Keeping Gorillas In Our Midst


What good is having wildlife protection laws if the government and police don't enforce them? Taking cues from our personal heroes Dian Fossey and Jane Goodall is animal conservation hero Ofir Drori from Tel Aviv.

Based in Africa for nearly a decade, Drori is directing the Last Great Ape Organization (LAGA for short) in Cameroon. Known by locals as the "Man in Black" Drori, through a network of spies, is making sure the police and government are putting animal traffickers and poachers where they belong – in jail.

The World Wildlife Federation, he says, has a presence in Cameroon but rife with corruption, they can't stop the locals from hunting bushmeat or illegally exporting goods such as ivory.

Through LAGA, Drori is hoping to create a "paradigm shift" in animal conservation and protection in Africa. "LAGA was born out of criticism against the failure of conservation and the realities of the foreign aid business in general," he said in an interview with us reporting for ISRAEL21c.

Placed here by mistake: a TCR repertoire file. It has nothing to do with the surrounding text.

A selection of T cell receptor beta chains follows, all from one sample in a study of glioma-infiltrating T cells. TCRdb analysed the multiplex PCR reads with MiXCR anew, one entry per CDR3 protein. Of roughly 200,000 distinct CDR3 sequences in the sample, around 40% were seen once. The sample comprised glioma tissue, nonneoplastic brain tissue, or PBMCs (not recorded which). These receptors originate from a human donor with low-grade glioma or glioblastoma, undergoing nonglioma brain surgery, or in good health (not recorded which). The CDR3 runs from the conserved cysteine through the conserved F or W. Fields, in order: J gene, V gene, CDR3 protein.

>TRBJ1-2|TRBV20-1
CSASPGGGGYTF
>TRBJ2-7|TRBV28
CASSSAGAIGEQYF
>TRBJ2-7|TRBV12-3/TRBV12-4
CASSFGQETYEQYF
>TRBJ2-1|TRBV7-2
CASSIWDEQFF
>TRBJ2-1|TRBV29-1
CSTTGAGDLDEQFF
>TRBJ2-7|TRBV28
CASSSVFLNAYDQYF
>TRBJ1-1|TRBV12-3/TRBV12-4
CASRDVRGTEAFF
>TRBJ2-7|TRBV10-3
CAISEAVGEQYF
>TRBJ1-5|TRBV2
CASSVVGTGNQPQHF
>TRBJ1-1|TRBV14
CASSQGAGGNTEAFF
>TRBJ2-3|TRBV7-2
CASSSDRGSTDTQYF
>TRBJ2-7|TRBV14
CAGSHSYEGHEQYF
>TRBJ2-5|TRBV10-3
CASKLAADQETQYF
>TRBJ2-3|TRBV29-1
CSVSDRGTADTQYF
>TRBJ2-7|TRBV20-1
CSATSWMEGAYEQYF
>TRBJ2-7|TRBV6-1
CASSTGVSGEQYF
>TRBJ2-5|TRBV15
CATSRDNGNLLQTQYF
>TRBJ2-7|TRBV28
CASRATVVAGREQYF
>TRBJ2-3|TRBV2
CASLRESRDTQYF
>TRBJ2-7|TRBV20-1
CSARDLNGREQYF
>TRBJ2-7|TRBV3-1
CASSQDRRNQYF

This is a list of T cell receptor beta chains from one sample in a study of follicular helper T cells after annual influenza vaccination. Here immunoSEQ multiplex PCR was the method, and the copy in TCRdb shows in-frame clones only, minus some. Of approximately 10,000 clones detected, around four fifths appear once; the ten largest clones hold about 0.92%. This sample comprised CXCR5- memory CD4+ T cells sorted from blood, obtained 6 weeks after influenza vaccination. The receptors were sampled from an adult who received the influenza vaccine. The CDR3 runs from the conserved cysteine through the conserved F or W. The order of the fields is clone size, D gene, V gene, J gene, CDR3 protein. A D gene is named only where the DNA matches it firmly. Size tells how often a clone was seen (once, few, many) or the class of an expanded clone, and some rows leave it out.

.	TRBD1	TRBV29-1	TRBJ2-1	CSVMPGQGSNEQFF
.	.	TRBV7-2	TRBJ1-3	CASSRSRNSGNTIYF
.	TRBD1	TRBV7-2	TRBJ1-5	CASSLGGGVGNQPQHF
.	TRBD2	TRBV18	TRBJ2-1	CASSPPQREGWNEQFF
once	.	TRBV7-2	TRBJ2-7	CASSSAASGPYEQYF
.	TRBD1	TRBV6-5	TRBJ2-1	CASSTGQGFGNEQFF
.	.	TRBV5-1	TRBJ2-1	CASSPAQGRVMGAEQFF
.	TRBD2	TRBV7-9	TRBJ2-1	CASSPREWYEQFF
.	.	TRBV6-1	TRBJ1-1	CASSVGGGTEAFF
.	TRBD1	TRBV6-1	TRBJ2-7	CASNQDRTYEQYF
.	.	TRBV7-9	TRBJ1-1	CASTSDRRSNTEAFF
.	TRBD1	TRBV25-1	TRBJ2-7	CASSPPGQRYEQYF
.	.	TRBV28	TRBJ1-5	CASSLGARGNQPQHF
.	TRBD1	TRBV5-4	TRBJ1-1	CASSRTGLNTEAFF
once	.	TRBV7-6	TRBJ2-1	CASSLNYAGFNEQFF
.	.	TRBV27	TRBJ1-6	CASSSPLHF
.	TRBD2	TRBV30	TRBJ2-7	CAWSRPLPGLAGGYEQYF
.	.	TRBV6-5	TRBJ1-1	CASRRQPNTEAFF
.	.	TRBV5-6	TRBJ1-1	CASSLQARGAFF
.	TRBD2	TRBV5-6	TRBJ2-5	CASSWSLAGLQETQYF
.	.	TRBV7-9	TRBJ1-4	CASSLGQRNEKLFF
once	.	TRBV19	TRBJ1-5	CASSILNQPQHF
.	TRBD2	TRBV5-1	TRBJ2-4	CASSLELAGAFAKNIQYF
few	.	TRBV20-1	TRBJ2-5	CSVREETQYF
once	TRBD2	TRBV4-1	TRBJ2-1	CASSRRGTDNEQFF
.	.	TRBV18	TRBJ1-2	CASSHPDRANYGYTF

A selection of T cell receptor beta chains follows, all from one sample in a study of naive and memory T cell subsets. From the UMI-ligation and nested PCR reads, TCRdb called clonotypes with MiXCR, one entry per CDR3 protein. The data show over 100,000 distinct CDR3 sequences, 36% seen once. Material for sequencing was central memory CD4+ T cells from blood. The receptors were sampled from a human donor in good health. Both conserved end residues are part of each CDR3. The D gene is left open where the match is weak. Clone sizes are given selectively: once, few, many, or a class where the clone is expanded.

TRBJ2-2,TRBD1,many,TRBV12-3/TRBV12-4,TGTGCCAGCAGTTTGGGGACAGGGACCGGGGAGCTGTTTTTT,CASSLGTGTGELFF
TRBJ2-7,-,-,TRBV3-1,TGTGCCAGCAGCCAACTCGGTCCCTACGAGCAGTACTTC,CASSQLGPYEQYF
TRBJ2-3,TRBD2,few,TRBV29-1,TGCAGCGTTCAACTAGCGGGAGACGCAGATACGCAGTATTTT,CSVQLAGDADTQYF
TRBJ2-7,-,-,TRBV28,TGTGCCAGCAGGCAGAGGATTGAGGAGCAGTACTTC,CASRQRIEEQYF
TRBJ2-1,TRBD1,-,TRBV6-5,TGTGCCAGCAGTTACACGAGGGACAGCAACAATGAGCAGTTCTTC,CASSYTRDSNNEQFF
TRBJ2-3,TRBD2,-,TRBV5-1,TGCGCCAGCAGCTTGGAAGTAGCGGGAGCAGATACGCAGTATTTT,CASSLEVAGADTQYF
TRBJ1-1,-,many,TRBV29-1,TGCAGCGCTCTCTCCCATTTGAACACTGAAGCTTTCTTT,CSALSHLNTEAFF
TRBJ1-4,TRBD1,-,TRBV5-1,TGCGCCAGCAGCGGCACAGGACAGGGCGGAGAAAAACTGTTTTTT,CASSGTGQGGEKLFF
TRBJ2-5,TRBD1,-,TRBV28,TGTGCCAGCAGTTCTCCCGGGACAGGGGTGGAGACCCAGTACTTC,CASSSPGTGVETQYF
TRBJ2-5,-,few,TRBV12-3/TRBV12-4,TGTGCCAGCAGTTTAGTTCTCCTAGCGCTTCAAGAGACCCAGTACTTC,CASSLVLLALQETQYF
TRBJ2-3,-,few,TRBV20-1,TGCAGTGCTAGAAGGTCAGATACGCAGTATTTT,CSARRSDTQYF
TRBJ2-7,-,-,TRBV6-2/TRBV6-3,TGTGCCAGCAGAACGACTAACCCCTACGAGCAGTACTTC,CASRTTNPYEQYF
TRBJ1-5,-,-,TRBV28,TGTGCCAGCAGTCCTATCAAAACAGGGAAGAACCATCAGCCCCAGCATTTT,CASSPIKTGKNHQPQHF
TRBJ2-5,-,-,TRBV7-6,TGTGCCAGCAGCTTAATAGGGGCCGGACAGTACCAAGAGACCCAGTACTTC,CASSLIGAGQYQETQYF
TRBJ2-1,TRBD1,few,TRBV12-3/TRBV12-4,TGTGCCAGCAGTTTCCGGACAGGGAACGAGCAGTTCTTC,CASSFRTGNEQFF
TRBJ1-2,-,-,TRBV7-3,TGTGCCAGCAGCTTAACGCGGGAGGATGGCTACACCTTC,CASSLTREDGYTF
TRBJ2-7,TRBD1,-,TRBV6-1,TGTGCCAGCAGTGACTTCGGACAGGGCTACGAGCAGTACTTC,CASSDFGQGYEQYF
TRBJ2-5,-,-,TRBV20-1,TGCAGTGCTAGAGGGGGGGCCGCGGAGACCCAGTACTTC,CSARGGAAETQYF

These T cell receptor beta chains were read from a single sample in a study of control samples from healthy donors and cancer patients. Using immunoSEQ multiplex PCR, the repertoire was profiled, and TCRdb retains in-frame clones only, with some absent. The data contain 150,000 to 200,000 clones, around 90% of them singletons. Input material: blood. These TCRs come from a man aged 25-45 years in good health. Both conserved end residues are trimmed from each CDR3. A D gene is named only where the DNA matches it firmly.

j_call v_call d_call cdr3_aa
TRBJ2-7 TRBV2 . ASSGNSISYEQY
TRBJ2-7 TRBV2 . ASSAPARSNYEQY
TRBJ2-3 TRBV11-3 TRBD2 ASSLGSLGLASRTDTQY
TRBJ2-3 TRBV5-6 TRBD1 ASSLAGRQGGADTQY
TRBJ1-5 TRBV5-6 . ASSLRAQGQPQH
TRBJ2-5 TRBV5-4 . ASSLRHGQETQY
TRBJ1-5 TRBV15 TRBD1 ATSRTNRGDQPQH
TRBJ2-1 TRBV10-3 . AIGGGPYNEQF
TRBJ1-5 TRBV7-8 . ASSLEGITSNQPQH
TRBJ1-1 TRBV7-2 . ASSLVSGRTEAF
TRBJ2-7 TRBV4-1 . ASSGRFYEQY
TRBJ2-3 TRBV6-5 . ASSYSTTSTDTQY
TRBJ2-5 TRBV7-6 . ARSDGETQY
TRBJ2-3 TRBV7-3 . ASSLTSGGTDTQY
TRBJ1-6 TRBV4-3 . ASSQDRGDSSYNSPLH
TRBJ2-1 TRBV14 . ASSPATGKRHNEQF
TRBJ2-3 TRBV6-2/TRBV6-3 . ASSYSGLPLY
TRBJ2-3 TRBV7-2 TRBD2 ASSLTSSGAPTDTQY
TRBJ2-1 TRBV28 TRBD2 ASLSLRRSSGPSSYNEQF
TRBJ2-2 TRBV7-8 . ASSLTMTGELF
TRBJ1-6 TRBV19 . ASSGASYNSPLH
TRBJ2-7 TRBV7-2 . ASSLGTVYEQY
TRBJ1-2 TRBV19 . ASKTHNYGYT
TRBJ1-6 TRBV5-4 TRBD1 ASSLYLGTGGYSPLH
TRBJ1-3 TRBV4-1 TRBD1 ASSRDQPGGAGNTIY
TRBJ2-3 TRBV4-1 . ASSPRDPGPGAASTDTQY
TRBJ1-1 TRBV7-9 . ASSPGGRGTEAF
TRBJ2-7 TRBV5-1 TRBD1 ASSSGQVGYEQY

Some 3,000 gorillas, 4,000 chimps and about 4,000 elephants are killed each year in Cameroon, says Drori. And before Drori's organization came into being about 4 years ago no one in Central or West Africa had been prosecuted for trafficking or poaching animals.

LAGA was founded in Israel by Drori and other Israeli conservation colleagues including the editor of the Israeli Geographical magazine, and the manager of the Safari, a safari park near Tel Aviv.

The organization is a small and lean team with just 10 team members. Their mission is to protect endangered species, such as gorillas, elephants, chimps and lions. They have been successful, they report, with a few people being arrested every month.

Looking at Goodall, who devoted a part of her life to saving chimps in Tanzania, Drori says, "Jane Goodall was predicting the start of ape extinction within 15 years. This brought me to Cameroon to write about this crisis. Searching for the heroes fighting to change this forecast, I found a larger problem instead."

LAGA seeks a volunteer who has experience with Africa, dangerous missions and who can commit to volunteering for a year. See LAGA for more.

TreeHugger related:: 25 Most Endangered Primate Species Could Fit Into a Single Football Stadium.


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